Here is some Gwendolyn Brooks:

        The Pool Players.
        Seven at the Golden Shovel.

        We real cool. We
        Left school. We

        Lurk late. We
        Strike straight. We

        Sing sin. We
        Thin gin. We

        Jazz June. We
        Die soon.

  12. My major was in English Lit, o so many years ago. As I recall we came at every work from many directions, and were always required to support our interpretation by citing evidence from the text.

    I was taught to try to read a work three times: once for plot, twice for meaning, and the third time for the refinements.

    Today I try to read every work on two levels. First, become the perfect reader and go where the author wants you to go. Cheer the heroes, boo the villains, laugh and cry at appropriate times, and nod sagely over the wisdom. But, on the second level — stand back and evaluate it more critically. That way you don’t just enter the mind of the characters, but of the writer. I’m not sure if I was taught that specifically, or just picked it up.

    1. Sastra, what do you do now? I, too, majored in Lit (American, plus creative writing) and I now find I sometimes have to work three jobs to make a living.

      1. Homemaker. But I read a lot.

        I’ve heard though that a lot of companies like English majors because they know how to read, interpret, communicate, write, analyze, and express themselves well. Unless the field is very technical and focused my guess is that these skills usually count as qualifications.

        1. Note: I majored in English lit because it was what I loved. I’m not sure if that’s horribly impractical — or there’s no better reason on earth. Or something in between.

          Probably that last one.

            1. Faulkner is fantastic! Read his Hamlet/Town/Mansion trilogy recently and will start Sartoris soon. Read all his blockbusters years ago, but plan to reread.Such wonderfully real characters.

              I also highly recommend Richard Ford’s Frank Bascombe series (beginning w The Sportswriter) and Philip Roth’s American Pastoral and the Tadmanisn Richard Flanagan and and and… ( do NOT recommend PUlitzer winner All the Light you Cannot See or Booker finalist To Rise Again at a Decent Hour…)

          1. No, I make most of my decisions on whether I like something or not. My education and all my jobs have been because I liked it. When I stopped liking things, I stopped doing them. It has worked for me so far and if you do what makes you happy, everything else just falls into place.

        2. I work in IT and both my degrees are Humanities ones. Sometimes I’ve made the same amount of $$ as engineers because we were doing the same job. They like you to be not only good at communication but also a quick learner who is adaptable. Technology changes and we need to keep up. Still, I am more on the analyst/business/process side of things than the super technical; the tech stuff I don’t like and find tedious. Supporting anything also makes me want to jump out of a window.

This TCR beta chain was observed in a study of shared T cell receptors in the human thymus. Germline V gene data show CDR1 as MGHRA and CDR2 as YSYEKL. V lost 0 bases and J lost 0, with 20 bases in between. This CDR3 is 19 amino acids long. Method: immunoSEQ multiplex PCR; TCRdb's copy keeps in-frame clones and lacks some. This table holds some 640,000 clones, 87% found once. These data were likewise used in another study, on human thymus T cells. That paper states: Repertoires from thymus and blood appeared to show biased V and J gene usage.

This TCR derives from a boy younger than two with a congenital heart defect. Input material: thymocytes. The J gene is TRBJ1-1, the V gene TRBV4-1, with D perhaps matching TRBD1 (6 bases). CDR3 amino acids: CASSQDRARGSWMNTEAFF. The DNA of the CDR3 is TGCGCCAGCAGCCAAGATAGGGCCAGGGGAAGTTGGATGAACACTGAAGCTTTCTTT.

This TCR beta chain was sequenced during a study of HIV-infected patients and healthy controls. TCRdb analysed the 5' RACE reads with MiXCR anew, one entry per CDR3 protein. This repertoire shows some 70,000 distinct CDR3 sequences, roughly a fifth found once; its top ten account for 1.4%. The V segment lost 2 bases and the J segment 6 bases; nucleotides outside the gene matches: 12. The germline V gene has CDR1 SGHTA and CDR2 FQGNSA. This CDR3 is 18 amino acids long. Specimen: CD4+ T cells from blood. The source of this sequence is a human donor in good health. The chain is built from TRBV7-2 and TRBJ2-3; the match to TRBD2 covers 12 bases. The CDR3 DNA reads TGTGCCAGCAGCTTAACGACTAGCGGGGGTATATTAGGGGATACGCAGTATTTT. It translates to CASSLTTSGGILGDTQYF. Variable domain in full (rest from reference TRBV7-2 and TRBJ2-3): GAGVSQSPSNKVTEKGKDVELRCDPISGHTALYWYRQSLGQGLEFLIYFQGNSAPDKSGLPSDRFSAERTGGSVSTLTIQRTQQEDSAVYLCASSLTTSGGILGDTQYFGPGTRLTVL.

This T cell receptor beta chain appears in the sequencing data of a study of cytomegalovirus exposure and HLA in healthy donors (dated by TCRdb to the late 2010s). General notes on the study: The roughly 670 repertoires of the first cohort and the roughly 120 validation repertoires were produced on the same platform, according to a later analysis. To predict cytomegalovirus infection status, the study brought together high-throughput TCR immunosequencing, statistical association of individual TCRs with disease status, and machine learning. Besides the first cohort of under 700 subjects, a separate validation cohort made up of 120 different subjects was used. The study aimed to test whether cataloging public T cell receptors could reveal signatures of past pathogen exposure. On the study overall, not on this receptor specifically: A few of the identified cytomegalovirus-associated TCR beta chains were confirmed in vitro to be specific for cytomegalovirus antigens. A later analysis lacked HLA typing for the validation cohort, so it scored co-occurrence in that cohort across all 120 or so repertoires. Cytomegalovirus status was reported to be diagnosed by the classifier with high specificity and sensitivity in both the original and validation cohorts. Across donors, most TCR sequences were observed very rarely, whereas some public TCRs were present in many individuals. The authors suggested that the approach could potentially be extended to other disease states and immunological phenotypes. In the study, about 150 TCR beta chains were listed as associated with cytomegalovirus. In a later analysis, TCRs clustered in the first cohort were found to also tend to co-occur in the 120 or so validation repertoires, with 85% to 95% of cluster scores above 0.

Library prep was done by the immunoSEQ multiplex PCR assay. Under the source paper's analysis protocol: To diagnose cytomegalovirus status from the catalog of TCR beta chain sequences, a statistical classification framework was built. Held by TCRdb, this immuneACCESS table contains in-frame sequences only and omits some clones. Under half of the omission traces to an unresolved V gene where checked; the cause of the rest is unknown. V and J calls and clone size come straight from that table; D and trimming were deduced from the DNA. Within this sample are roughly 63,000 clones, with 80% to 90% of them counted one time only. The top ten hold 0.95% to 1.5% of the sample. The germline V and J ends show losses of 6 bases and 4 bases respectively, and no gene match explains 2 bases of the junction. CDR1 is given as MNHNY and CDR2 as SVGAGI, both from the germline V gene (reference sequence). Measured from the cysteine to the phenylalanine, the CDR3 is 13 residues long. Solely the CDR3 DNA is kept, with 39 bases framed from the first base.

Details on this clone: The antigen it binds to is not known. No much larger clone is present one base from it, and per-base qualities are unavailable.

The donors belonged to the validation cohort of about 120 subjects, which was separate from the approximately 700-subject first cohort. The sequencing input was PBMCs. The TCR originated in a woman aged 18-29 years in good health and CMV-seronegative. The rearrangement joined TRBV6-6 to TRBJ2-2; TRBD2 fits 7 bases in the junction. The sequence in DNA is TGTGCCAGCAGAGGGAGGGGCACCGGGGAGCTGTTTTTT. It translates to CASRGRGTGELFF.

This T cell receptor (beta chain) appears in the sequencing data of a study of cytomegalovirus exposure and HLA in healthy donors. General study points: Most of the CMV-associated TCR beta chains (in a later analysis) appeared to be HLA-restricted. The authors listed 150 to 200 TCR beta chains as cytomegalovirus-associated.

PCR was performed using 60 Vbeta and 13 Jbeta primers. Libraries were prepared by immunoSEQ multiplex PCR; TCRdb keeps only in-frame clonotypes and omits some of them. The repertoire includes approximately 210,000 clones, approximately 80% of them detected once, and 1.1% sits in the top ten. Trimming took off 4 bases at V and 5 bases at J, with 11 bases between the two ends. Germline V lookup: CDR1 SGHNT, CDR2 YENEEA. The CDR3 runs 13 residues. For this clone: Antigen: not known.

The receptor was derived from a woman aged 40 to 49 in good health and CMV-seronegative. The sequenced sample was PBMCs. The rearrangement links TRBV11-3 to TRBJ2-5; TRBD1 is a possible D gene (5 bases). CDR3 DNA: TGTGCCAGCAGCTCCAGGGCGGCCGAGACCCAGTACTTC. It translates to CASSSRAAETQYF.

2. It was hard to break the habit of highlighting and scribbling in margins of books noting those things you describe. I think it took years out of university to overcome the habit.

  13. English prof here.

    I got my MA in literature and creative writing back in 1985. I consider it mostly a waste of time.

    The good outcome: I now teach writing to college freshmen. It is a hideously difficult, tedious, exasperating job, because I have found that about 1/4 to 1/3 of the students cannot follow basic directions.

    The pay as an adjunct professor is shit, but I have insurance and I also have time to farm in the summer time.

    Yet I am buoyed by the knowledge that I’m teaching them a critical skill that will advance them in life. I don’t expect them to thank me until, oh, four years after they’ve left my class.

    The waste of time part: There is too much in the world now that is infinitely more interesting that novels, poems, and plays. I read incessantly, but not “literature.” I read about evolution, psychology, critical thinking, atheism–anything but poetry and fiction.

    I took a whole course in Shakespeare. Now I’m done with him.

    Frankly, I would care if literary studies went the way of astrology–interesting historical pastime, out of date and obsolete.

    I agree with Richard Dawkins that the Nobel Prize for literature belongs to someone like Steven Pinker–interesting as hell, and goddamn can he write.

    1. I hate not having and edit button.

      “Frankly I WOULD NOT CARE if literary studies went the way of astrology….”

      1. I believe you have one of the most difficult jobs in the business but also very important. I remember the writing in the third year of high school and again, college freshman year. I guess those are the required years but today, that could be wrong.